Today, Confederation of British Industry (CBI) chief John Cridland called for apprenticeships to be given the same status as degrees.
We need to widen the gateways into higher-skilled work for far more people, including those already working, or those for whom a degree may not be the best option.
We need a UCAS-equivalent vocational system, with similar standing, to help raise awareness and parity of esteem for alternative routes to higher skills.
Cridland's New Year message follows government focus on development of apprenticeships this year.
The Department for Business, Innovation and Skills ran a consultation on improving employers' freedom when it comes to choosing apprenticeship training.
In October, David Cameron announced the introduction of a new, graded apprenticeship.
Speaking to Cambridge News yesterday, education and skills minister Matthew Hancock said: "We’ve got a lot in the pipeline to make apprenticeships even better and more accessible."
And today, defence firm BAE Systems announced it is to take on a record number of apprentices next year to meet the "largest workload for two decades" in submarine manufacturing.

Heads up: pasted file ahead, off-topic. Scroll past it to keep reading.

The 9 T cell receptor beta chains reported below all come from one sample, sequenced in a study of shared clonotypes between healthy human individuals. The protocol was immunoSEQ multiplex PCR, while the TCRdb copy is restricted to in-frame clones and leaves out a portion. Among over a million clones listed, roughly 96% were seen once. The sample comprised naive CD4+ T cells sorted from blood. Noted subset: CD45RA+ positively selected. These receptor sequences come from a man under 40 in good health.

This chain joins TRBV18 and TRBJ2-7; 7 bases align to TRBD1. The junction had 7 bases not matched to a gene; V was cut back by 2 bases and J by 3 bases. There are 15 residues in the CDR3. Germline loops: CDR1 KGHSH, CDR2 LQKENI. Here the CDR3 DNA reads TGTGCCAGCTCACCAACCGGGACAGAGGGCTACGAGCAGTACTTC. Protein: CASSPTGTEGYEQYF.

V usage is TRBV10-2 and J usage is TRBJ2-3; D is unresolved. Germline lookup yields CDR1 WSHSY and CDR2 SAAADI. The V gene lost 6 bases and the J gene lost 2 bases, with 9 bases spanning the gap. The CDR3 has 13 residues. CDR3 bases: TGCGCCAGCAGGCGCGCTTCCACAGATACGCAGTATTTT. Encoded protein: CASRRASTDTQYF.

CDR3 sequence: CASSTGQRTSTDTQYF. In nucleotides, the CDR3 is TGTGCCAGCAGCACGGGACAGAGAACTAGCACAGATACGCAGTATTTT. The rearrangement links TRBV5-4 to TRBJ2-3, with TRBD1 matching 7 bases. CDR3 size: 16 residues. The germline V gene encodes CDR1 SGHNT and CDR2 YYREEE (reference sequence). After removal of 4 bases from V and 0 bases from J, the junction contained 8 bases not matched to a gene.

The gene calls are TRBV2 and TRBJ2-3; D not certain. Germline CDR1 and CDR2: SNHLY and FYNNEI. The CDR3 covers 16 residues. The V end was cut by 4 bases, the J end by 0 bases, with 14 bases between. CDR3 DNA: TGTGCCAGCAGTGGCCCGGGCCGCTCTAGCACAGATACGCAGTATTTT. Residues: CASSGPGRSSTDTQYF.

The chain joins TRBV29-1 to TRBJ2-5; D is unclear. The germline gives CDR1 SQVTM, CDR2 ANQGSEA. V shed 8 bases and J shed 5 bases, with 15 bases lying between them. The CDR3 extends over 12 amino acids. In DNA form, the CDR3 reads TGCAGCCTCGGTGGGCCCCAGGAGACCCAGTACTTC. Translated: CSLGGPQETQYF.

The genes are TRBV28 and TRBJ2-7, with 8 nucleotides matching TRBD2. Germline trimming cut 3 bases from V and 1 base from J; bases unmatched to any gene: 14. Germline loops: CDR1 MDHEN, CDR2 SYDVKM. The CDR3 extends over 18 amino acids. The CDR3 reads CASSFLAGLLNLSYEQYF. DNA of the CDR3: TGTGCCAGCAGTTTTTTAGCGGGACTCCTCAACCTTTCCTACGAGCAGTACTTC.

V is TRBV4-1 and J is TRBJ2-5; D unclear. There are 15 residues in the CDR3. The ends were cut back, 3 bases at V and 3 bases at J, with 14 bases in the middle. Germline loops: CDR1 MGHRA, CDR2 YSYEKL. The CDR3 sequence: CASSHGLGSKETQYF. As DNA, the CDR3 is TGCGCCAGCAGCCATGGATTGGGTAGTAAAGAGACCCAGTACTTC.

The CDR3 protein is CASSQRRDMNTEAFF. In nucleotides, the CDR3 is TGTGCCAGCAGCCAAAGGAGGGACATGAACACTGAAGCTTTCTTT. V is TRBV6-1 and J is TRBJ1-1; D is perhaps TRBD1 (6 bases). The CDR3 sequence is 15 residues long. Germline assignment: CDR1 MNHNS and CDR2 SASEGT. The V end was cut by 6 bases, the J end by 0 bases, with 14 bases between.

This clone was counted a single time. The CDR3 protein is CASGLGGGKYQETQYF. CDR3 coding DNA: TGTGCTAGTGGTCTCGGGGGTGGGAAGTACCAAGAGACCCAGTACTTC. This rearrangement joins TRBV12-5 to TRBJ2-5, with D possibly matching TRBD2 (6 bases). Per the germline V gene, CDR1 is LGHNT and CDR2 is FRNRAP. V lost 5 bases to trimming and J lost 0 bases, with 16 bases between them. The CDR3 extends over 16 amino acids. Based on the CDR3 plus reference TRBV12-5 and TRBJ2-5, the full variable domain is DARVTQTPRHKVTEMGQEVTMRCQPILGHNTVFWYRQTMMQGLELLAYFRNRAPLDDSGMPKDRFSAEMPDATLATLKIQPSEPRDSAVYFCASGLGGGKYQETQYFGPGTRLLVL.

But a focus on vocational training doesn't come at a cost to traditional higher education.
Degree uptake reached record highs this year, with last year's dip in demand seemingly a pause for thought, after the ratcheting up of tuition fees.
This appetite for further study and training reflects the desire - or necessity - to stay in education for longer.
Moreover, universities places on vocational or part-vocational courses continue to see growing demand as students look to maximise employment chances.
So 2014 will hopefully be a year of more education, bringing closer together the status of different kinds, and providing more information and more choice.